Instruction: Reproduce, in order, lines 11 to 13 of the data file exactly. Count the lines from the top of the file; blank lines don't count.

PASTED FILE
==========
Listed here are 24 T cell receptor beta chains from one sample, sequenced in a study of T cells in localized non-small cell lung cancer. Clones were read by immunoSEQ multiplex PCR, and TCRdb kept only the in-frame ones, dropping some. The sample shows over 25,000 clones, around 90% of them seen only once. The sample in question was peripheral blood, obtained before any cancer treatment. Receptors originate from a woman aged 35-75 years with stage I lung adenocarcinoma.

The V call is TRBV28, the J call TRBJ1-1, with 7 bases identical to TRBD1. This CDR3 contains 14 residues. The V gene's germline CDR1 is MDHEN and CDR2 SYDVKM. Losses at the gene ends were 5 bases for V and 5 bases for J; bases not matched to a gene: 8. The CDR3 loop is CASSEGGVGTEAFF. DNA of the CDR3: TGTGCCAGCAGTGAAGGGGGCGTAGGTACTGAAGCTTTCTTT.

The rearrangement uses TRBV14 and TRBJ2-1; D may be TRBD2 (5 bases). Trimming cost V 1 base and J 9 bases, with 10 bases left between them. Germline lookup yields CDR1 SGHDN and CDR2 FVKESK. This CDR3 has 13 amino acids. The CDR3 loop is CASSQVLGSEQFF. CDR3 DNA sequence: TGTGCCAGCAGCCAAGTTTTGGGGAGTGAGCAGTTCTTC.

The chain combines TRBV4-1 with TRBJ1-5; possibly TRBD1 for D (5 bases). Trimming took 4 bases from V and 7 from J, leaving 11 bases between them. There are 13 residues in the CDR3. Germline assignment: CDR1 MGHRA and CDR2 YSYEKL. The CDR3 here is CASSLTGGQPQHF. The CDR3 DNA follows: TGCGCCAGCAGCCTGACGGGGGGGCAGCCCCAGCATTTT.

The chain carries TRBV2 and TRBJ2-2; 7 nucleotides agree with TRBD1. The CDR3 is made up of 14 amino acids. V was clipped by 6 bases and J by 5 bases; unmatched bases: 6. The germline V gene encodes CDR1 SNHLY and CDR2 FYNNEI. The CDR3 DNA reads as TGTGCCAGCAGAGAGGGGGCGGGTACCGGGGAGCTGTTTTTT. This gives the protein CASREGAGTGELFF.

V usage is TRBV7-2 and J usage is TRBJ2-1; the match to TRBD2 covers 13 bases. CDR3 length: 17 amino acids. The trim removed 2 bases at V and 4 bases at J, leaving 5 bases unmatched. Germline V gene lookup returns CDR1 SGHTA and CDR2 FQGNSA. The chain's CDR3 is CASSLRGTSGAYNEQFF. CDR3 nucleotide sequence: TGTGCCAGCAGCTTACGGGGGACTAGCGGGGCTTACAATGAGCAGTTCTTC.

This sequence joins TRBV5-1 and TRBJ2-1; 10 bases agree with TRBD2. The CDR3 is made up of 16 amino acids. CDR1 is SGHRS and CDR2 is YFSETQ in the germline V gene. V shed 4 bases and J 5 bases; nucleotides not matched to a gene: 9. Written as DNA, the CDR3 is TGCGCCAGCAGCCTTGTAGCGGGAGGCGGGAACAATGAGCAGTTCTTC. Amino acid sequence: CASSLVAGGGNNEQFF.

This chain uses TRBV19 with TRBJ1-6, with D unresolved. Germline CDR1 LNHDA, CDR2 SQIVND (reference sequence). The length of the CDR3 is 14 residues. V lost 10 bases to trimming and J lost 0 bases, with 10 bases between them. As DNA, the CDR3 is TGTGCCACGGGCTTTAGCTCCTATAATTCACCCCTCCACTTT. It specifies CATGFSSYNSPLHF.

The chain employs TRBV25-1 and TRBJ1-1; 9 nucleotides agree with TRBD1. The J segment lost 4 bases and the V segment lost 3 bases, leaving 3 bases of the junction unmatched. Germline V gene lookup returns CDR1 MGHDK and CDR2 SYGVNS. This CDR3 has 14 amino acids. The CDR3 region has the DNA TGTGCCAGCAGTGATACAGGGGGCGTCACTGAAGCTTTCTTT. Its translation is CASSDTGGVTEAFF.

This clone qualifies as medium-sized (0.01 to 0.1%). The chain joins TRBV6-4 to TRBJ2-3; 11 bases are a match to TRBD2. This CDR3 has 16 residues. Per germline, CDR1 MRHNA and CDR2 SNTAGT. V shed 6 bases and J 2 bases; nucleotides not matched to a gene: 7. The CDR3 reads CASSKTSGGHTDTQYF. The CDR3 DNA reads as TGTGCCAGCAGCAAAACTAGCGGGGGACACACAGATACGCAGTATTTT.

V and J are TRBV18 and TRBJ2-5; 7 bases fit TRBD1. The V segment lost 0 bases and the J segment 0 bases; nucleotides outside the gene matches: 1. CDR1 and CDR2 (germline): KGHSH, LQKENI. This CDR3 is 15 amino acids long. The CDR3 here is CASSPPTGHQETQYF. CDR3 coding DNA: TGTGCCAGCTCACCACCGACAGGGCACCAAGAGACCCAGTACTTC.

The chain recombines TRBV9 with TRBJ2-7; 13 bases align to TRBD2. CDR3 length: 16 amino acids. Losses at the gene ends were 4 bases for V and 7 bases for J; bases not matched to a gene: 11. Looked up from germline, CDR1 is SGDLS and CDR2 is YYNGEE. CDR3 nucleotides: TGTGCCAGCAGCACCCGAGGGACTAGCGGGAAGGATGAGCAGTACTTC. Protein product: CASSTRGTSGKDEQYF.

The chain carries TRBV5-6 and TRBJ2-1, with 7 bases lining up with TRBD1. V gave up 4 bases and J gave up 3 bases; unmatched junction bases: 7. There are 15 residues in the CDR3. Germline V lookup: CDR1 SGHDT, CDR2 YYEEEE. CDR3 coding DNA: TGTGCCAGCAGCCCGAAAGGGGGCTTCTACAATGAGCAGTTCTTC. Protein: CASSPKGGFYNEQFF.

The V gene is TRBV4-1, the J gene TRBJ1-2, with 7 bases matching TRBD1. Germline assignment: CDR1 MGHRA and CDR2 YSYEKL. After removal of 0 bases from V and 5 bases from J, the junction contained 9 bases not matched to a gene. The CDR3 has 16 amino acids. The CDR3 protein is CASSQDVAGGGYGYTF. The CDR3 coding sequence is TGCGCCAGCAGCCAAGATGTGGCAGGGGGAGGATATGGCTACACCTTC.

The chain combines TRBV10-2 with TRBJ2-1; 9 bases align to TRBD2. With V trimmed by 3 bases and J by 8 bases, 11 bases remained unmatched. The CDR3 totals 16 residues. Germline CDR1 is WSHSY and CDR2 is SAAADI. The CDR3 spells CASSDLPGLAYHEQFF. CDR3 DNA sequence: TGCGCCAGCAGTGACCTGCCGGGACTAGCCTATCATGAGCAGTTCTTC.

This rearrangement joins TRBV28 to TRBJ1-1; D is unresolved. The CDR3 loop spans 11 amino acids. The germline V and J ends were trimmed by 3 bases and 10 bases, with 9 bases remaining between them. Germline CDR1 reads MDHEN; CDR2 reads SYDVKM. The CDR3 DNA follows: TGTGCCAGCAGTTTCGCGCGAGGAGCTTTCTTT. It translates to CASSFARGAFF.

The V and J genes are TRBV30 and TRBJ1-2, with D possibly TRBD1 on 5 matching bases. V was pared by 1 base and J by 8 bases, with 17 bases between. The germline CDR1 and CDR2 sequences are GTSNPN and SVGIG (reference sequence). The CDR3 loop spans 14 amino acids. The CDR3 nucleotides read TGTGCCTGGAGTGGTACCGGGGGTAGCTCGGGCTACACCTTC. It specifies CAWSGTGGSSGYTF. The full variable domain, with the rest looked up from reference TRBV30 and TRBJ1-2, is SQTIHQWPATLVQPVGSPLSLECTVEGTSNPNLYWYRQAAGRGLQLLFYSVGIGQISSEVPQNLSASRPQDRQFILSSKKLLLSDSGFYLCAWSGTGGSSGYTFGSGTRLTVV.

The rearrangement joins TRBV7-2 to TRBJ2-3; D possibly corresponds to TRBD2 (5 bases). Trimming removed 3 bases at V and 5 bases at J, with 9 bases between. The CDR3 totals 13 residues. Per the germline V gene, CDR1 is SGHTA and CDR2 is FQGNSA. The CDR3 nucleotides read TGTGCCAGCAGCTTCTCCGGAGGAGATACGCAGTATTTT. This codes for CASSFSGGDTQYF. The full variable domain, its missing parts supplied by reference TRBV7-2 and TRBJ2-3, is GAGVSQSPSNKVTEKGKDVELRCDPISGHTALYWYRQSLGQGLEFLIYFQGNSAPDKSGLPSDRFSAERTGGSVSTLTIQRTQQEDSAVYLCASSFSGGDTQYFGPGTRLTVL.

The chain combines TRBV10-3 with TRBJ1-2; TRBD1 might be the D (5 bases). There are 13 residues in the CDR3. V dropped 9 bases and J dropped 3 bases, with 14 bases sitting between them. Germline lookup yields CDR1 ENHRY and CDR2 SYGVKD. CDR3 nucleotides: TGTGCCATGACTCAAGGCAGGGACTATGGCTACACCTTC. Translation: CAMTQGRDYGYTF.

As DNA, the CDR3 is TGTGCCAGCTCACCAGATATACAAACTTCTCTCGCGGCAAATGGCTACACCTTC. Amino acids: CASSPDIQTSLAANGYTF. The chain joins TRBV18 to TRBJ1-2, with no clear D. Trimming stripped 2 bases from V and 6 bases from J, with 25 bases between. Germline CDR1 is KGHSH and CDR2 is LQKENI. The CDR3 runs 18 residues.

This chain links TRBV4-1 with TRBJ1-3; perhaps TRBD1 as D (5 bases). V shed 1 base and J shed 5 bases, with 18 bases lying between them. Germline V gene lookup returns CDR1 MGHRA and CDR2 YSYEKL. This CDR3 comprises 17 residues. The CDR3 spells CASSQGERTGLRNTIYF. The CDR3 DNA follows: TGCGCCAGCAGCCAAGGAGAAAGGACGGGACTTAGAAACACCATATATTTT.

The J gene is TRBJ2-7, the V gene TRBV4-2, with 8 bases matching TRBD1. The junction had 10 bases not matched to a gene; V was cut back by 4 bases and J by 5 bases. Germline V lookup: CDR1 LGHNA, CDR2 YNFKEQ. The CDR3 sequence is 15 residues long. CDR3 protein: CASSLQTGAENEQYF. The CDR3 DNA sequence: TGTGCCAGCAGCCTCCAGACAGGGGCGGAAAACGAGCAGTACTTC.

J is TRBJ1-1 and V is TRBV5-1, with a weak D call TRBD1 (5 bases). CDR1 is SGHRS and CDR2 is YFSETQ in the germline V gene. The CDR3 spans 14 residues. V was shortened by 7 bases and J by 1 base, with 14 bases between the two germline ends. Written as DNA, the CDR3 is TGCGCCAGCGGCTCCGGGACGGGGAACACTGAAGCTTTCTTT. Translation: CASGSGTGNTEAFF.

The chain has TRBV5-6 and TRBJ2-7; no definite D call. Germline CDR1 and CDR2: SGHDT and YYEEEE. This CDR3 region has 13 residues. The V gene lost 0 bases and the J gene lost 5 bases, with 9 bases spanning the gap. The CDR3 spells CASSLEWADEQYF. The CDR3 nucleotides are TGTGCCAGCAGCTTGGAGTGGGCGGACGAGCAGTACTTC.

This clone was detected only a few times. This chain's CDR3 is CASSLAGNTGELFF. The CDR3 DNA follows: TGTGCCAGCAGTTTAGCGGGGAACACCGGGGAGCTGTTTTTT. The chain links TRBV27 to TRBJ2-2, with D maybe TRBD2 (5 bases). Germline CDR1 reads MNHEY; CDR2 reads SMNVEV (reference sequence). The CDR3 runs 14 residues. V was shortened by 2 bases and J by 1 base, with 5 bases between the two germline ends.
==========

V and J are TRBV18 and TRBJ2-5; 7 bases fit TRBD1. The V segment lost 0 bases and the J segment 0 bases; nucleotides outside the gene matches: 1. CDR1 and CDR2 (germline): KGHSH, LQKENI. This CDR3 is 15 amino acids long. The CDR3 here is CASSPPTGHQETQYF. CDR3 coding DNA: TGTGCCAGCTCACCACCGACAGGGCACCAAGAGACCCAGTACTTC.

The chain recombines TRBV9 with TRBJ2-7; 13 bases align to TRBD2. CDR3 length: 16 amino acids. Losses at the gene ends were 4 bases for V and 7 bases for J; bases not matched to a gene: 11. Looked up from germline, CDR1 is SGDLS and CDR2 is YYNGEE. CDR3 nucleotides: TGTGCCAGCAGCACCCGAGGGACTAGCGGGAAGGATGAGCAGTACTTC. Protein product: CASSTRGTSGKDEQYF.

The chain carries TRBV5-6 and TRBJ2-1, with 7 bases lining up with TRBD1. V gave up 4 bases and J gave up 3 bases; unmatched junction bases: 7. There are 15 residues in the CDR3. Germline V lookup: CDR1 SGHDT, CDR2 YYEEEE. CDR3 coding DNA: TGTGCCAGCAGCCCGAAAGGGGGCTTCTACAATGAGCAGTTCTTC. Protein: CASSPKGGFYNEQFF.